Serving the Supply Chain for over 20 years
Complete Story


007. Sustaining Growth: Making the Leap from Lifestyle to Professional Management

Instructor: J. Michael Marks

Read more about J. Michael Marks 

Sunday, March 10, 2019
8:00 am – 11:30 am

(this is a morning course, you will need to select an afternoon course as well)

Full Course Description:

The vast majority of distribution businesses are run by a senior executive who is also the majority shareholder.  These owner-operator businesses vary in size from small entrepreneurial firms to those with over one billion in revenue.  Many lifestyle managed firms attempt to adopt professional management practices, often with limited success.  This course is focused on helping the senior executive to make a distinction between the two approaches and to make an informed choice as to which approach is best in a given situation. 

For those deciding to make a change, this course provides participants with a high level roadmap to manage the change process along with a checklist of pitfalls and personal pain points for the owner.  Much of the course is discussion with many examples of firms who have been successful, and not so successful, in the transition. 

Overall Rating: 4.7/5


"Unexpectedly relevant! For today’s business environment." (General Manager)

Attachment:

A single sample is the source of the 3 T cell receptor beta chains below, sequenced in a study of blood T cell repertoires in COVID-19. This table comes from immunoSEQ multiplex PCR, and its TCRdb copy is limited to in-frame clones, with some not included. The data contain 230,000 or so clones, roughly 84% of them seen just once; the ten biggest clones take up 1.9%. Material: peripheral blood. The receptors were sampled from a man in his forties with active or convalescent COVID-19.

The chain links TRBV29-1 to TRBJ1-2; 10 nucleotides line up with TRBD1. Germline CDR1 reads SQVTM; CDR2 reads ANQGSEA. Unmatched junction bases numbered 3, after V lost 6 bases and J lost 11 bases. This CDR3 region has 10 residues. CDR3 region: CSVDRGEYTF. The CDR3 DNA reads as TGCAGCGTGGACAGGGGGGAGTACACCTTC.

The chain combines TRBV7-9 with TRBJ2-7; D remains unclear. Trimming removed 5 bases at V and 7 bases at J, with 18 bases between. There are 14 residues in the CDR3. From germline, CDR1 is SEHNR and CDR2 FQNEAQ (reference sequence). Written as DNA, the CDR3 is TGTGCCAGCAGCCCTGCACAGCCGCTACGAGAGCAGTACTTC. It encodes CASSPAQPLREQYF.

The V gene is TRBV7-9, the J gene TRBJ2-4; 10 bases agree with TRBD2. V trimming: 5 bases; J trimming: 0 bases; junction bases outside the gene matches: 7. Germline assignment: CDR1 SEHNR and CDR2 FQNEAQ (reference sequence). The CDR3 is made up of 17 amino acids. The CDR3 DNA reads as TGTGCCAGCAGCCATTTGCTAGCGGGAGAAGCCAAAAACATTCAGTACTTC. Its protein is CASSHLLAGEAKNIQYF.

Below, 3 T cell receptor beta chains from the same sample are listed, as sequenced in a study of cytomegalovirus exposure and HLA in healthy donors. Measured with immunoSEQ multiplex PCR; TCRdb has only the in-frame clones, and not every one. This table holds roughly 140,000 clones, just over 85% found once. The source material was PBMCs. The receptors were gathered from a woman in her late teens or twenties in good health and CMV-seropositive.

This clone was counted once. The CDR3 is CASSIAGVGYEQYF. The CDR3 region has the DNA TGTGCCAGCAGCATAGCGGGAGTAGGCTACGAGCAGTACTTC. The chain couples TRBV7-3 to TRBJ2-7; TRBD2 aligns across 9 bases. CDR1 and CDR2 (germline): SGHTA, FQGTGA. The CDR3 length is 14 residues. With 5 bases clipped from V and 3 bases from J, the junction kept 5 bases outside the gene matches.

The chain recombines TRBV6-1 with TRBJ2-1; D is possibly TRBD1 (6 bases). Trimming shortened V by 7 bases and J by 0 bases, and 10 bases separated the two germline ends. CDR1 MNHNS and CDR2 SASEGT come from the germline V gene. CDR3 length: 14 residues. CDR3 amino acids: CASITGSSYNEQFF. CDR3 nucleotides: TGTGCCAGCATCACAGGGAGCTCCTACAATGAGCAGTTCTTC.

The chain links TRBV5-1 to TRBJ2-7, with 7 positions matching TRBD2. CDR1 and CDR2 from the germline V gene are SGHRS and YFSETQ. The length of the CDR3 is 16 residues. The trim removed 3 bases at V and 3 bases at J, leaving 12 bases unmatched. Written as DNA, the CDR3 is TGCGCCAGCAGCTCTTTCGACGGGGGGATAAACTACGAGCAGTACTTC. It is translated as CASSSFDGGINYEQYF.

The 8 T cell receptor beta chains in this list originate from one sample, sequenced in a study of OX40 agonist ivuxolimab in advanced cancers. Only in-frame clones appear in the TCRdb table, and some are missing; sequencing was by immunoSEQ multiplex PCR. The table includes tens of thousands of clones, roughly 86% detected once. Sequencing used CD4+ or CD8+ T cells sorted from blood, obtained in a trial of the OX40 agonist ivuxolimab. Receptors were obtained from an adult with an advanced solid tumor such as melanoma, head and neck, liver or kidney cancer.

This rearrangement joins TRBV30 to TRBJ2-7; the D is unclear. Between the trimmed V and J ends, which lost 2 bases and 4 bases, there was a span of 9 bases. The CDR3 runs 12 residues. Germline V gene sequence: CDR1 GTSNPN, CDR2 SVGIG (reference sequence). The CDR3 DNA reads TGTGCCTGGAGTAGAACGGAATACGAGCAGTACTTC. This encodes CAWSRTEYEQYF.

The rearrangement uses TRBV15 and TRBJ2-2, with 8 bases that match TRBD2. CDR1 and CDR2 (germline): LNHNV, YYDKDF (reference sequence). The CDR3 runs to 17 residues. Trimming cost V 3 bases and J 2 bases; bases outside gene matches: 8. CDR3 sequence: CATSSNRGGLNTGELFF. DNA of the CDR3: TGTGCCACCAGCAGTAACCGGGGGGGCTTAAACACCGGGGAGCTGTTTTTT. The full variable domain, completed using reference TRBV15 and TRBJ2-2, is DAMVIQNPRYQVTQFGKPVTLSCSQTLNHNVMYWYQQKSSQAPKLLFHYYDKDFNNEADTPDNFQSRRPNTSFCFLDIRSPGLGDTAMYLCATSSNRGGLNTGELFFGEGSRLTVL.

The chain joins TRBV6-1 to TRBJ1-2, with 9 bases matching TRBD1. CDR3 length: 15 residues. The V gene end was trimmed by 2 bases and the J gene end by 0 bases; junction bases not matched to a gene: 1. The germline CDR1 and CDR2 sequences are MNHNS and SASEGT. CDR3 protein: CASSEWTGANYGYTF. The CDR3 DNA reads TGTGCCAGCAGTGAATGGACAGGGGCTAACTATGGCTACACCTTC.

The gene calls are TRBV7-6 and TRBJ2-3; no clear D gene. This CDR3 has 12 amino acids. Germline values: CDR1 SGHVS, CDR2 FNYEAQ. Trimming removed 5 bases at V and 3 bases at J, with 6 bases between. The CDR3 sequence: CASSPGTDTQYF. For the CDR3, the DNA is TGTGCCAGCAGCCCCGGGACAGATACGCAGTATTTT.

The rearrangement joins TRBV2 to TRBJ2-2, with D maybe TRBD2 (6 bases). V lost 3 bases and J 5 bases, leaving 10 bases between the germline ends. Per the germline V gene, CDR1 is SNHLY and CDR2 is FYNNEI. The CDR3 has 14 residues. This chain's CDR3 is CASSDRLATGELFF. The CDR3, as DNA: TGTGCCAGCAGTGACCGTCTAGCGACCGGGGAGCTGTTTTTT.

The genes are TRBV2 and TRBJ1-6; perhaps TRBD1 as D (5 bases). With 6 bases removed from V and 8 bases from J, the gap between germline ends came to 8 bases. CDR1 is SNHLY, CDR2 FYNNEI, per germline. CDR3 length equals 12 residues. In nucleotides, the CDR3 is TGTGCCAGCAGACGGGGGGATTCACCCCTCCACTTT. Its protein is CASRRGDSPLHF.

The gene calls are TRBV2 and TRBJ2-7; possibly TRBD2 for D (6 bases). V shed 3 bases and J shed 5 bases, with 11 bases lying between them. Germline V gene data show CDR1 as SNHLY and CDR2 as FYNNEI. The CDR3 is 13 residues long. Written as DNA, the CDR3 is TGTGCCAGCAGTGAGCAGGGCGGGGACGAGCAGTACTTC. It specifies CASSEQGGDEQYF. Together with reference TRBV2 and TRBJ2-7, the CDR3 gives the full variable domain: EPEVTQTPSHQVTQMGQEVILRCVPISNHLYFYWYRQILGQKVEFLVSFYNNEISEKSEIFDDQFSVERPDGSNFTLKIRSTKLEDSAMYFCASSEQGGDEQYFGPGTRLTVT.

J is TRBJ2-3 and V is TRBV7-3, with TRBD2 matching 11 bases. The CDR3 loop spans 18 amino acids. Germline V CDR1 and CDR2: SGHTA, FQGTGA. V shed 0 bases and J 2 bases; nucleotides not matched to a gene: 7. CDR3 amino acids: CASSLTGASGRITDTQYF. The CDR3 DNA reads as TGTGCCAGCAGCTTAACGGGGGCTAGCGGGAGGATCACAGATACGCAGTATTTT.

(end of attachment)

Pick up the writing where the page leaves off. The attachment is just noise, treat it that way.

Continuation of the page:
"It helped me to see the real difference between a lifestyle business vs a professional business. I look forward to sharing this info w/ mgmt." (Showroom Sales)

"If this was the only course I took all week, I would be happy. Extremely informative!" (Outside Sales)

"When you leave a class thinking, you know you gained something. This course not only made me realize things about my company but also showed me the need for change." (Account Executive)

At the end of each session we asked the attendees to review and rate each course. These reviews are anonymous so we can only provide their job titles. Ratings are based upon the benefit of the course, quality of the course, instructor expertise, ability to communicate and quality of visual aids and are rated on a scale of 1-5.

Printer-Friendly Version

Faculty Video